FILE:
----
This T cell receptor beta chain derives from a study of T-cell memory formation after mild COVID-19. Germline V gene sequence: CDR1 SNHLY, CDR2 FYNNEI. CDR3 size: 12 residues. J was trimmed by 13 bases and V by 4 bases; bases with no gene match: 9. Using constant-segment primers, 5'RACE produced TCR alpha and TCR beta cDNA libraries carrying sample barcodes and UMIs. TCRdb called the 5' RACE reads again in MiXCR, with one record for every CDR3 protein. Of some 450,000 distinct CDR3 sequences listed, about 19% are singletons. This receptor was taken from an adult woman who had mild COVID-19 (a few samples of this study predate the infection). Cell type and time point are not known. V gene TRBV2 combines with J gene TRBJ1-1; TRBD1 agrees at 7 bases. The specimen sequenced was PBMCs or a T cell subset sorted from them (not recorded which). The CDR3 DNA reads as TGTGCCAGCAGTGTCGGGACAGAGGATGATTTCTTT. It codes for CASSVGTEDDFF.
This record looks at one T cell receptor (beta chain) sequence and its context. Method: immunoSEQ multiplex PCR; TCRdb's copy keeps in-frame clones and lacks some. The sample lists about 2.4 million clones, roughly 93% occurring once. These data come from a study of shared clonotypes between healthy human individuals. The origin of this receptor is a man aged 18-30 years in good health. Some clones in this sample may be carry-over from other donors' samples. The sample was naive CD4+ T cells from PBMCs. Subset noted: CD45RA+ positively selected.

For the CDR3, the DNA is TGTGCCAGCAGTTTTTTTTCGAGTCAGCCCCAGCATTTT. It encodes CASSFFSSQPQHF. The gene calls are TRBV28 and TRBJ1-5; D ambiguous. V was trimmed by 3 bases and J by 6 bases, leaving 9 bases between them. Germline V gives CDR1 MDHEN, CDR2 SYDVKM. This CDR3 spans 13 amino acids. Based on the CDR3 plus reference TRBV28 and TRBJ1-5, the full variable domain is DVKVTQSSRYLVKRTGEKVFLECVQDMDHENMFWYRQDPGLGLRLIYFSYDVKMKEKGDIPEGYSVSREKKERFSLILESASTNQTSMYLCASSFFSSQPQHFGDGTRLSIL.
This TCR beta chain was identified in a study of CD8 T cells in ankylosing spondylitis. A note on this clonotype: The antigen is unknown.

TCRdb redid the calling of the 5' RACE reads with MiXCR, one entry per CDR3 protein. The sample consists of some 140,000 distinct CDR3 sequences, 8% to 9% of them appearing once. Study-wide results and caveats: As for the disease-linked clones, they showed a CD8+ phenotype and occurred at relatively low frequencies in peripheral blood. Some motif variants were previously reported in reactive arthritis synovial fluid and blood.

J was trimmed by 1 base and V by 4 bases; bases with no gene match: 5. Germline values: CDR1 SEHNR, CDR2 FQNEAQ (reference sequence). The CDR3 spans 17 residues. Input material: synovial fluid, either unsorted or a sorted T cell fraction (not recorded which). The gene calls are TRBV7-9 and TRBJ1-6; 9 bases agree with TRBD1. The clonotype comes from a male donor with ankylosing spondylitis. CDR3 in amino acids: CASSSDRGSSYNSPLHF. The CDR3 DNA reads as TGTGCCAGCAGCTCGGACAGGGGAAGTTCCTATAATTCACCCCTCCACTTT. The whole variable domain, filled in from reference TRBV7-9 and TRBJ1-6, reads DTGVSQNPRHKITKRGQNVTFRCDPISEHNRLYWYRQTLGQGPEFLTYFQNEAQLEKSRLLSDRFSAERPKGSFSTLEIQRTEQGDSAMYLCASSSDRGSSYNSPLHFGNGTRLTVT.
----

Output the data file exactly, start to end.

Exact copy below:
This T cell receptor beta chain derives from a study of T-cell memory formation after mild COVID-19. Germline V gene sequence: CDR1 SNHLY, CDR2 FYNNEI. CDR3 size: 12 residues. J was trimmed by 13 bases and V by 4 bases; bases with no gene match: 9. Using constant-segment primers, 5'RACE produced TCR alpha and TCR beta cDNA libraries carrying sample barcodes and UMIs. TCRdb called the 5' RACE reads again in MiXCR, with one record for every CDR3 protein. Of some 450,000 distinct CDR3 sequences listed, about 19% are singletons. This receptor was taken from an adult woman who had mild COVID-19 (a few samples of this study predate the infection). Cell type and time point are not known. V gene TRBV2 combines with J gene TRBJ1-1; TRBD1 agrees at 7 bases. The specimen sequenced was PBMCs or a T cell subset sorted from them (not recorded which). The CDR3 DNA reads as TGTGCCAGCAGTGTCGGGACAGAGGATGATTTCTTT. It codes for CASSVGTEDDFF.
This record looks at one T cell receptor (beta chain) sequence and its context. Method: immunoSEQ multiplex PCR; TCRdb's copy keeps in-frame clones and lacks some. The sample lists about 2.4 million clones, roughly 93% occurring once. These data come from a study of shared clonotypes between healthy human individuals. The origin of this receptor is a man aged 18-30 years in good health. Some clones in this sample may be carry-over from other donors' samples. The sample was naive CD4+ T cells from PBMCs. Subset noted: CD45RA+ positively selected.

For the CDR3, the DNA is TGTGCCAGCAGTTTTTTTTCGAGTCAGCCCCAGCATTTT. It encodes CASSFFSSQPQHF. The gene calls are TRBV28 and TRBJ1-5; D ambiguous. V was trimmed by 3 bases and J by 6 bases, leaving 9 bases between them. Germline V gives CDR1 MDHEN, CDR2 SYDVKM. This CDR3 spans 13 amino acids. Based on the CDR3 plus reference TRBV28 and TRBJ1-5, the full variable domain is DVKVTQSSRYLVKRTGEKVFLECVQDMDHENMFWYRQDPGLGLRLIYFSYDVKMKEKGDIPEGYSVSREKKERFSLILESASTNQTSMYLCASSFFSSQPQHFGDGTRLSIL.
This TCR beta chain was identified in a study of CD8 T cells in ankylosing spondylitis. A note on this clonotype: The antigen is unknown.

TCRdb redid the calling of the 5' RACE reads with MiXCR, one entry per CDR3 protein. The sample consists of some 140,000 distinct CDR3 sequences, 8% to 9% of them appearing once. Study-wide results and caveats: As for the disease-linked clones, they showed a CD8+ phenotype and occurred at relatively low frequencies in peripheral blood. Some motif variants were previously reported in reactive arthritis synovial fluid and blood.

J was trimmed by 1 base and V by 4 bases; bases with no gene match: 5. Germline values: CDR1 SEHNR, CDR2 FQNEAQ (reference sequence). The CDR3 spans 17 residues. Input material: synovial fluid, either unsorted or a sorted T cell fraction (not recorded which). The gene calls are TRBV7-9 and TRBJ1-6; 9 bases agree with TRBD1. The clonotype comes from a male donor with ankylosing spondylitis. CDR3 in amino acids: CASSSDRGSSYNSPLHF. The CDR3 DNA reads as TGTGCCAGCAGCTCGGACAGGGGAAGTTCCTATAATTCACCCCTCCACTTT. The whole variable domain, filled in from reference TRBV7-9 and TRBJ1-6, reads DTGVSQNPRHKITKRGQNVTFRCDPISEHNRLYWYRQTLGQGPEFLTYFQNEAQLEKSRLLSDRFSAERPKGSFSTLEIQRTEQGDSAMYLCASSSDRGSSYNSPLHFGNGTRLTVT.